Weezer’s “OK Human” is more than just OK

Photo courtesy of Hunter Kahn, Wikipedia


I’ve been listening to the new Weezer album on repeat. That is a sentence I wouldn’t imagine myself saying, but with the release of “OK Human,” here we are. With their fourteenth album, Weezer shows after a string of poorly received albums that they’ve still got it.

The band is wearing their influences on their sleeve with their well-arranged orchestra that backs each track being reminiscent of the Beach Boys album “Pet Sounds” and the album title being a nod to Radiohead’s 1997 album “OK Computer.”

“OK Human” opens with “All My Favorite Songs,” which was released prior as the only single of the album. The song sets the tone for what’s to follow, showcasing baroque pop arrangements that flow through each track. The song’s uplifting melody is juxtaposed well against its angst-filled lyrics, reminiscent of Weezer’s 1996 album “Pinkerton.”

In the following song, “Aloo Gobi,” frontman Rivers Cuomo finds himself unsatisfied with the predictability of his daily life. The song seamlessly transitions into “Grapes of Wrath.” Musically, it is a standout track that fuses their orchestration with choruses that carry the energy and sound of Weezer’s earlier more emo music.

Track four, “Numbers,” changes things up, substituting the sunny pop melodies for one of melancholic reflection. In the song, Cuomo discusses the harmful effects numbers can have on us in the form of being dissatisfied with things like our height or IQ.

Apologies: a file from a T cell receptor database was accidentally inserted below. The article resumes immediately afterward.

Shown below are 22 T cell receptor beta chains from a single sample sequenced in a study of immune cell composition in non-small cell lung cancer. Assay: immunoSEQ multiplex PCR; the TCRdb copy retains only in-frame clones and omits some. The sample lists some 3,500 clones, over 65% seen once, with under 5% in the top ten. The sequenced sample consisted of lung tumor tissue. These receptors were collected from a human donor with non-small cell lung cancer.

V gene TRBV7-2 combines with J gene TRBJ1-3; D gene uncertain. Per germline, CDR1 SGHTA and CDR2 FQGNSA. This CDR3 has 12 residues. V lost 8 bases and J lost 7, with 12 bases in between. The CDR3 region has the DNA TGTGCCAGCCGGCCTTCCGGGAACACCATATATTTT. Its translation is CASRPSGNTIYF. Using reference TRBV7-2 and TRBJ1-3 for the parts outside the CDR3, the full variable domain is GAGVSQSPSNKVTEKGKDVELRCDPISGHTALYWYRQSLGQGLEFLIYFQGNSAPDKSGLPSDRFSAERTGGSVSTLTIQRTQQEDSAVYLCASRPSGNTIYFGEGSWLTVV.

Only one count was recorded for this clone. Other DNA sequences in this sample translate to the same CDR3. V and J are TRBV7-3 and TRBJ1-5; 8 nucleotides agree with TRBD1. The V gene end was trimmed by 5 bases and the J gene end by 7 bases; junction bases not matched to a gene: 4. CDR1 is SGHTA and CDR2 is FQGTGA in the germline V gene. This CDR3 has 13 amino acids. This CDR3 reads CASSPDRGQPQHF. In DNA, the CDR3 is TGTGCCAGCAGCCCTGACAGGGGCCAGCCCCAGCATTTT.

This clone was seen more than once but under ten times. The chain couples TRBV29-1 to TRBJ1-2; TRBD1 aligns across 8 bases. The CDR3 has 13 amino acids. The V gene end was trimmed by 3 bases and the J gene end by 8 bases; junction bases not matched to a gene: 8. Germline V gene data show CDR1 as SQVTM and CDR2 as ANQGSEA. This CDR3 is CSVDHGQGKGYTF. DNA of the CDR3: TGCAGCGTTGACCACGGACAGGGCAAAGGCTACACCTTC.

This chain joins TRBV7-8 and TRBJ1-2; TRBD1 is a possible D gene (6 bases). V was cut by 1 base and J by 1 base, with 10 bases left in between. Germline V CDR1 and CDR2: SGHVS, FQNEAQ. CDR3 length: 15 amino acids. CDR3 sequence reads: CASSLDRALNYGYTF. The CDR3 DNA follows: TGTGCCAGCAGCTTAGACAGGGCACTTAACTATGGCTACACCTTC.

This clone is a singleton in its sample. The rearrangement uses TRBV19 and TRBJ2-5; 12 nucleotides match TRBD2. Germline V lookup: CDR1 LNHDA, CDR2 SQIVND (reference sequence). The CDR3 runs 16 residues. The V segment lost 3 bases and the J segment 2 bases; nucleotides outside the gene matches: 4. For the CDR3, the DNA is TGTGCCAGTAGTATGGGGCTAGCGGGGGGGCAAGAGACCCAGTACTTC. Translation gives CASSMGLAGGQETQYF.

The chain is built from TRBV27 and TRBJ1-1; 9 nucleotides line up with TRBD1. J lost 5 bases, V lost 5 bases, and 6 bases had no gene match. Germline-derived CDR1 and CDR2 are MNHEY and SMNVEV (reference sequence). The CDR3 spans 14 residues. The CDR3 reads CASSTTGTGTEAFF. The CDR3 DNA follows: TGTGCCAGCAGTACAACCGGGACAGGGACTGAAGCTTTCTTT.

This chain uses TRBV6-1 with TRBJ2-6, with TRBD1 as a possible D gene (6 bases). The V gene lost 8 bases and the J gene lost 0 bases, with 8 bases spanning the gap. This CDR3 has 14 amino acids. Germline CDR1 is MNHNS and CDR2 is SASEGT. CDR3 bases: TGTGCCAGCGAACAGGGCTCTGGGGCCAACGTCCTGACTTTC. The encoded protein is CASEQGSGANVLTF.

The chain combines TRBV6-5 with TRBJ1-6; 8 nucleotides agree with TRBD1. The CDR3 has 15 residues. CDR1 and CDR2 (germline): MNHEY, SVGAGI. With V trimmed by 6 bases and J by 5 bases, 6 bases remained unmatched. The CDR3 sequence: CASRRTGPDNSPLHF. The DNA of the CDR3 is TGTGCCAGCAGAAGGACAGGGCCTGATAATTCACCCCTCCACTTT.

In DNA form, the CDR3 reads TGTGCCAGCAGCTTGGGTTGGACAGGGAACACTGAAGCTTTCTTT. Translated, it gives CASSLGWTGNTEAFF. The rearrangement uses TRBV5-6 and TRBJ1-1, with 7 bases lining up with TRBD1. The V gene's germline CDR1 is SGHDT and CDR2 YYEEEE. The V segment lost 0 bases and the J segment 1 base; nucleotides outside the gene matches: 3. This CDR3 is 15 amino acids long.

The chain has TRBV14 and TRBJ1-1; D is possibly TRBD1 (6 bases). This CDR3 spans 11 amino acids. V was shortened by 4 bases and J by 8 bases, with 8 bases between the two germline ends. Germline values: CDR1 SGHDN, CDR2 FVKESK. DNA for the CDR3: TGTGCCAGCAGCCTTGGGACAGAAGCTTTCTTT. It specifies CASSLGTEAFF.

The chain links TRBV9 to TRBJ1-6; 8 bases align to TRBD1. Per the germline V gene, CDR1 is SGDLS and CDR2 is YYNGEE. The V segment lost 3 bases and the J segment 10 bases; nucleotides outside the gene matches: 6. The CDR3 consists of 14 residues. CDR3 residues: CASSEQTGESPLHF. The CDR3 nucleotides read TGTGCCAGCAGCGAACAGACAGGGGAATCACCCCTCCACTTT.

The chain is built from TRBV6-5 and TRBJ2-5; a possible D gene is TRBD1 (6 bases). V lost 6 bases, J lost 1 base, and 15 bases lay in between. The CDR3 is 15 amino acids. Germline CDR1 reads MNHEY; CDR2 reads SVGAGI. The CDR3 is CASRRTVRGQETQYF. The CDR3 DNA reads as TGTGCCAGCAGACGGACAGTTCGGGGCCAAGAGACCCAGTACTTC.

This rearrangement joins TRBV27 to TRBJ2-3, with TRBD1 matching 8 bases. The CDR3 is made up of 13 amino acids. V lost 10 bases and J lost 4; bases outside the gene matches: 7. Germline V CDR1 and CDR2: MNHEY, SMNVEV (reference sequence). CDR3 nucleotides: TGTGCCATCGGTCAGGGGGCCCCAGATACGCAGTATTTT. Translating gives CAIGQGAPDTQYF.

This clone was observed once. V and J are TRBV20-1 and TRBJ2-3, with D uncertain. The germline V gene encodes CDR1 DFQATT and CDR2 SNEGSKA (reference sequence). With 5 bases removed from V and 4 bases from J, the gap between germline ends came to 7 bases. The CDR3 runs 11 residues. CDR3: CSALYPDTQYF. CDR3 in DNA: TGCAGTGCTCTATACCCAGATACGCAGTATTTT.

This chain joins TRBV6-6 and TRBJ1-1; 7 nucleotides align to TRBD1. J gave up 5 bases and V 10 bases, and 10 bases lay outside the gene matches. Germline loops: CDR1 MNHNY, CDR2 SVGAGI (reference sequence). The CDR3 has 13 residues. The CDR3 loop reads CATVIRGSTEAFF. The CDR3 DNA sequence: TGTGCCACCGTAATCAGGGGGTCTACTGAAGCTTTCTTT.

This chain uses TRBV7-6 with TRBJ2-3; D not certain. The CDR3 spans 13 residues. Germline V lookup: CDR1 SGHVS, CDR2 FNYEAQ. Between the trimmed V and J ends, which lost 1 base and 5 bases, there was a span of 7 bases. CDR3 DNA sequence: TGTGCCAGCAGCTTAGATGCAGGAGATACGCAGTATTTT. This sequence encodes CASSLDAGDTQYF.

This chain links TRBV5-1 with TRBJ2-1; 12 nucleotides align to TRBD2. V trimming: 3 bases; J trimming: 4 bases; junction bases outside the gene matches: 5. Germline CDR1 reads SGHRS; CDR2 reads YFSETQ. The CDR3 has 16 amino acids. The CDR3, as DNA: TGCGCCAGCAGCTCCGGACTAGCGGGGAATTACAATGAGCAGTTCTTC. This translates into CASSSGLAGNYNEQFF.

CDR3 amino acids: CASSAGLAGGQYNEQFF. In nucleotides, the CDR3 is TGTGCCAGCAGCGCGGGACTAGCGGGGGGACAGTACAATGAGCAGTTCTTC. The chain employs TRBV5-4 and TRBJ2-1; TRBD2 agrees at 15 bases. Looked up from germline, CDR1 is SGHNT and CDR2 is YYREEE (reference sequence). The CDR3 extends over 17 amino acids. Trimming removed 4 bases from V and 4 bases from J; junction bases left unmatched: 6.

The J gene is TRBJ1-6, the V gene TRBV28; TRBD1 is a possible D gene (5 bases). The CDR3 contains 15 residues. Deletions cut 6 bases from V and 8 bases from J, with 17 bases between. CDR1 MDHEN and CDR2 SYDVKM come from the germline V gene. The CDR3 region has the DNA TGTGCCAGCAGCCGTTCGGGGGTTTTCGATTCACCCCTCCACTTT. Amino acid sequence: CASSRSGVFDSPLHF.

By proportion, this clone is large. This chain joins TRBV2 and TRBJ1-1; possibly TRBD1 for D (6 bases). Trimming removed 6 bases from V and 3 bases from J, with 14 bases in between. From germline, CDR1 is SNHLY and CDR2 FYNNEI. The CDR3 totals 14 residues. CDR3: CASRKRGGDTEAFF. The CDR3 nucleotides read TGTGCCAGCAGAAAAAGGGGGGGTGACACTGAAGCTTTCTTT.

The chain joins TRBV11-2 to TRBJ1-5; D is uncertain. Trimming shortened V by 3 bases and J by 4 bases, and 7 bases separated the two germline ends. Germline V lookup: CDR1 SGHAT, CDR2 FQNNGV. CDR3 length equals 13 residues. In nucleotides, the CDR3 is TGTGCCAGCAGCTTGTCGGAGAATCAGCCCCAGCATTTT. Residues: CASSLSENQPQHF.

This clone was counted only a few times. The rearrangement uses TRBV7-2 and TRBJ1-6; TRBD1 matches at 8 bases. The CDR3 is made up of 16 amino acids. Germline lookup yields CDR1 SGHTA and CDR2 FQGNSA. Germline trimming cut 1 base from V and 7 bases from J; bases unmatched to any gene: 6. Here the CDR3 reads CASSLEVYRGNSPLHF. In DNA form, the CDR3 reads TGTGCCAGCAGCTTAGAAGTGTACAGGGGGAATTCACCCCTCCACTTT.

The next track, “Playing My Piano,” presents to us Cuomo’s escape from the dull reality of pandemic life. Musically, it is not as interesting as other tracks, but the pre-chorus and chorus are phenomenal and carry the track.

From there the album brings you to “Mirror Image,” which comes out of the gate swinging. Opening with a chorus that pulls you right in; it’s a quick ride, yet it still delivers.

“Screens” is a song lamenting the death of the “real world” as he complains of people staring at – you guessed it – screens. It’s a message we’ve all heard before and the song doesn’t present it in a new or original way.

After that, we’re onto “Bird With A Broken Wing.” The song is a slow burner but it’s worth it when you get to that beautiful pre-chorus which leads into an even prettier chorus built around another elegant string arrangement. The song uses a bird as a metaphor for living to comment on how his life has changed.

Track nine, “Dead Roses,” is the darkest and best song of the album. It’s a powerful track with understated instrumentation and a sweeping emotional climax in the chorus. The lyrics are incredible and have an Edgar Allen Poe feel to them.

A 23 second instrumental, “Everything Happens For a Reason,” is a soft ambient track that just, seems to halt the momentum of the album. Though it does smoothly transition into the next track, “Here Comes the Rain.” A poppy track fueled by a jaunty piano melody that espouses the belief that things will get better, a message we should all keep in mind this year.

“OK Human” closes with “La Brea Tar Pits.” Similar thematically to other songs on the album, it finds Cuomo thinking about his life now and the art he’s creating. The final chorus of the song has Cuomo singing “I’m sinking, could you give me a lift? / Wanna make an escape but don’t know where to begin,” an impactful final lyric for an album full of personal introspection.

4/5 stars